Stuart McKnight told the MBM Commercial ‘Series B and Beyond’ gathering at the Merchant’s Hall, that the Edinburgh-based firm’s £175m investment by KKR, Google Capital and Time Warner in July is way ahead of second placed Funding Circle, which raised £101.5m.
The other investments are WorldRemit (£65m), Farfetch (£58m), Fenergo (£48m), Wahanda (£47m), Deliveroo (£45m), Secret Escapes (£38.4m), Transfer Wise (£38.3m) and Made.com(£38m).
“The top ten deals so far this year have accounted for 44% of all the funds invested in UK high-growth firms.’’ Mr McKnight, managing director of Ascendant Corporate Finance, which has recently opened an office in Edinburgh, also pointed out that Scotland had financed many more tech businesses than Cambridge and the Thames Valley (Oxford +) combined this year dispelling the widely held view that these two areas are where most technology is developed in the UK. “Scotland is without doubt the most active region outside of London. We would like to see more larger deals being done as the volume of financings over £5m is lower than London and the Thames Valley.’’
Stuart Hendry, senior partner of MBM Commercial, said: “This shows that Scotland is still a very healthy environment for deals. Scotland has done 43 deals this year, although only a small number of them have been more than £5m. The challenge in Scotland is to now focus on building businesses of scale with Series B funding once they have a proven product. There seems to be too much on start-ups which are at a much earlier stage where they are still trying to develop their product or business model.”
Meanwhile Cally Russell, the chief executive of Mallzee, took time out from Black Friday online frenzy – his busiest day of the year – to speak at the event. “Everyone needs clothes – and online shopping is rubbish,” was his opening gambit. Mallzee, one of Scotland’s exciting high-growth businesses, is making its mark as ‘Tinder for fashion’, using sophisticated algorithms to push fashion you like onto your mobile.
The firm employs 24 and has just become the Number One non-retailer shopping app in the UK. His advice to those looking for investors: “We’re not fund-raising just now, but that doesn’t mean that we’re not thinking about future rounds. We’re having a lot of coffees with investors we hope will work with us in the future. The conference heard how Mallzee had used corporate venturing with the Royal Mail Group to great effect, bringing benefit to his emerging firm. He mentioned that this included an introduction to a potential customer with a billion dollar revenue.
Kenny Mumford, head of corporate at MBM Commercial, who worked with Mallzee on their £2.5m deal with Royal Mail Group, said the whole sphere of corporate venturing is taking off in the UK. “It gives bigger companies access to technology, innovation and new thinking. The high growth firm get the kudos of working with an established corporates.”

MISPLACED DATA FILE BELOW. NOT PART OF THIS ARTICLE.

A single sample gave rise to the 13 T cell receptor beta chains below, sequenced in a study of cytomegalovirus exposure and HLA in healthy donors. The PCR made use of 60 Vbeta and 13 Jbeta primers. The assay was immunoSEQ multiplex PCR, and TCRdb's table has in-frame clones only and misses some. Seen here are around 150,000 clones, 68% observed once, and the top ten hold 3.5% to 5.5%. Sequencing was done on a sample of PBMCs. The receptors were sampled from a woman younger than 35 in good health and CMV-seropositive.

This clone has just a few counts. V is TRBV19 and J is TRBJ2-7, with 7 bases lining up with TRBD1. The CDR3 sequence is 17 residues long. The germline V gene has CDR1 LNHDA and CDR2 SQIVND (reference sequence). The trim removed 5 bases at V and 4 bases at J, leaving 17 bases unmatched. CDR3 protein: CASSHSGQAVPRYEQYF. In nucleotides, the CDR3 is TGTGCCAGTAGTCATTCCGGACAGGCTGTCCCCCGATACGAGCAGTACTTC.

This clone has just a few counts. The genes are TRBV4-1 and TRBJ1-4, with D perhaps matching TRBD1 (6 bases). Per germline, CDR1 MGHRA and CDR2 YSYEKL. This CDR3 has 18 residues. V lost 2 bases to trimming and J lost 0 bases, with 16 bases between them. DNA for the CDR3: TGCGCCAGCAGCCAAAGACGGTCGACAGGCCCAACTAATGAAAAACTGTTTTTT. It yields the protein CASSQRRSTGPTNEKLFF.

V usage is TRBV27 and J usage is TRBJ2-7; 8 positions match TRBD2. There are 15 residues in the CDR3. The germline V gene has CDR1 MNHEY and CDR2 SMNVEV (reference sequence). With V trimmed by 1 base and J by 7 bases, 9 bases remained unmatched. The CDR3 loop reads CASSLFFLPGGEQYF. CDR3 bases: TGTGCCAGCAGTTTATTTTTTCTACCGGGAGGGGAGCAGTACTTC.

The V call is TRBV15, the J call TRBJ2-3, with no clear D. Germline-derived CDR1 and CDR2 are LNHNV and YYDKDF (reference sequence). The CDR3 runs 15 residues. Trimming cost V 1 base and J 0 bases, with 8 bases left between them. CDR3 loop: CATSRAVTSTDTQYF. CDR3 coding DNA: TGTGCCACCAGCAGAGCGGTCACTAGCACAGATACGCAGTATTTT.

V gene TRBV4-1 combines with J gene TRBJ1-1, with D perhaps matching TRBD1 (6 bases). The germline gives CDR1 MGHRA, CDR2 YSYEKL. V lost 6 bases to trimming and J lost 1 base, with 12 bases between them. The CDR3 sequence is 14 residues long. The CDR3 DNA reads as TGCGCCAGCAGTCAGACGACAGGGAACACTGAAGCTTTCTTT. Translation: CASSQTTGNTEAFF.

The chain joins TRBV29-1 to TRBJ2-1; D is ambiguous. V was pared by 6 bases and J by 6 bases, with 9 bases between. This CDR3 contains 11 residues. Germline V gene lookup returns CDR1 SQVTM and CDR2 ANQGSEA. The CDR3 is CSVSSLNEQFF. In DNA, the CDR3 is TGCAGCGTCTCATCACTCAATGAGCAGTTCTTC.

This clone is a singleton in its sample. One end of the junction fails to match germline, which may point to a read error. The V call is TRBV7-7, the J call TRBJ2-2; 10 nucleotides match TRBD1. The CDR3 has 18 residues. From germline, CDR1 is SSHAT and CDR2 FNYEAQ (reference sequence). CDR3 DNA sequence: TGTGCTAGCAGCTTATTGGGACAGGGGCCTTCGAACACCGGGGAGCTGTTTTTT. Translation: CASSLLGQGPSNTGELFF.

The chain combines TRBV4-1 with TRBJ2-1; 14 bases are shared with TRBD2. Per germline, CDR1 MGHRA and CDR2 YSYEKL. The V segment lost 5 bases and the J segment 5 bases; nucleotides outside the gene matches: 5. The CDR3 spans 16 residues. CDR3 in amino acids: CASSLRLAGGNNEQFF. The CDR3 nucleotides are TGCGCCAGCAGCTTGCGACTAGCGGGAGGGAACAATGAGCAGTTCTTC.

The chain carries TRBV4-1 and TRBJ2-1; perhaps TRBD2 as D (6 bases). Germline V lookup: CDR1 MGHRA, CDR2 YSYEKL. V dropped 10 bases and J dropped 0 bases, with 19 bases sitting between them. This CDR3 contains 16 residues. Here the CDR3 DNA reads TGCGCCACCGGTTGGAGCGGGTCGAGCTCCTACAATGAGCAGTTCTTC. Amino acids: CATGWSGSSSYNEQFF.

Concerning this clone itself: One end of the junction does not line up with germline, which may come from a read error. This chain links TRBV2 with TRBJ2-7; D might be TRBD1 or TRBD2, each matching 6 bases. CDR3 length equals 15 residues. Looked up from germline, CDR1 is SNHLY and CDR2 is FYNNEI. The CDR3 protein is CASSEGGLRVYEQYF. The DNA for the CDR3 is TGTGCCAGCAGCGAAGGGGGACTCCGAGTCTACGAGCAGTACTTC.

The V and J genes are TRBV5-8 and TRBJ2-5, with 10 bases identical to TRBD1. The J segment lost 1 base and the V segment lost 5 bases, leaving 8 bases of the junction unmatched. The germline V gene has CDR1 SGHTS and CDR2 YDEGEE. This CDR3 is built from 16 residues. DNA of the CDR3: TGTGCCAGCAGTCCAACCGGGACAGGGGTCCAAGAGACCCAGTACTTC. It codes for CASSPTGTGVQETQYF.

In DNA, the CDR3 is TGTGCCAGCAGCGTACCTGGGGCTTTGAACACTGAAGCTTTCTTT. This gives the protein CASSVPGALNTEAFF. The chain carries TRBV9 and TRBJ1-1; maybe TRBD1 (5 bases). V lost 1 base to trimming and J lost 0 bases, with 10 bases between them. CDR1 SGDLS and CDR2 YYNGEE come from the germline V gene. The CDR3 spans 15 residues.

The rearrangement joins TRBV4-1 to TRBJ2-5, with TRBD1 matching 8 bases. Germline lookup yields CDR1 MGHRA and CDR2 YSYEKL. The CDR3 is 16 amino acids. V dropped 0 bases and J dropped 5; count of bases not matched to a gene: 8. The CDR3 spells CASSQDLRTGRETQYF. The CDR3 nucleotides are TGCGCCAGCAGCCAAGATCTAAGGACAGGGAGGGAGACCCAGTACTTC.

Speaking earlier at the conference, Gerald Brady, managing director of Silicon Valley Bank’s venture capital group, said: “UK companies have been slow in adopting corporate venturing, partly as a belief that they don’t need it and their own in-house R&D is going to provide what they need.” He cited firms such as life sciences giant GSK with SR1, their corporate venture group, John Lewis’ JLab, and Tesco as leaders in corporate venturing, however many in the retail sector are still not waking up to the possibilities. “The UK has some big industries and major companies, yet these firms have been late to do this because they see it as a toy and don’t believe they need it.” He says German companies, such as Siemens, take a longer term view. “Germany has a lot more corporate incubators and corporate venture groups than in the UK. The UK has been shy about doing this and only in the last few years have they woken up to the fact that world they are in is changing dramatically.” He said Silicon Valley is many years ahead and that Asia was also a hotbed of corporate venturing. “It is about access to external innovation. Companies in the UK need to wake up to the fact that they can’t invent it all themselves.”
Rob Palfreyman, CEO of Sensewhere mentioned that as part of concluding their significant Series B investment and global licensing deal with China’s largest internet provider, Tencent, you need to be on the ground near your corporate partners. As a result they are opening three offices in China to be close to Tencent and he told the conference that Scottish Development International had been very helpful with this process. He said you also need to use the right advisors and Sensewhere were delighted with the support received from MBM Commercial on the transaction.
Tim Lafferty, MD of Global Corporate Venturing said that corporates don’t want to be the next Kodak and their investments are generally just strategic. They know that they need to keep innovating.
Shane Corstorphine, chief financial officer of Skyscanner told the conference that you need to understand investors as part of raising investment. In particular US investors have a much more aggressive mindset than in the UK and they are generally much more confident and forward than UK investors in letting you know that they want to invest. He explained that you need to communicate with US investors differently and more regularly. Interestingly Stuart McKnight highlighted that for any UK company raising £5m to £10m of investment then the odds were very much stacked against you raising this from a US investor and you are much better targeting UK and European investors.
Also speaking at the conference were Paul Neeson of Scottish Equity Partners; James Varga, CEO of MiiCard, David Milroy of Maven Capital Partners, and Ian Ritchie of Coppertop.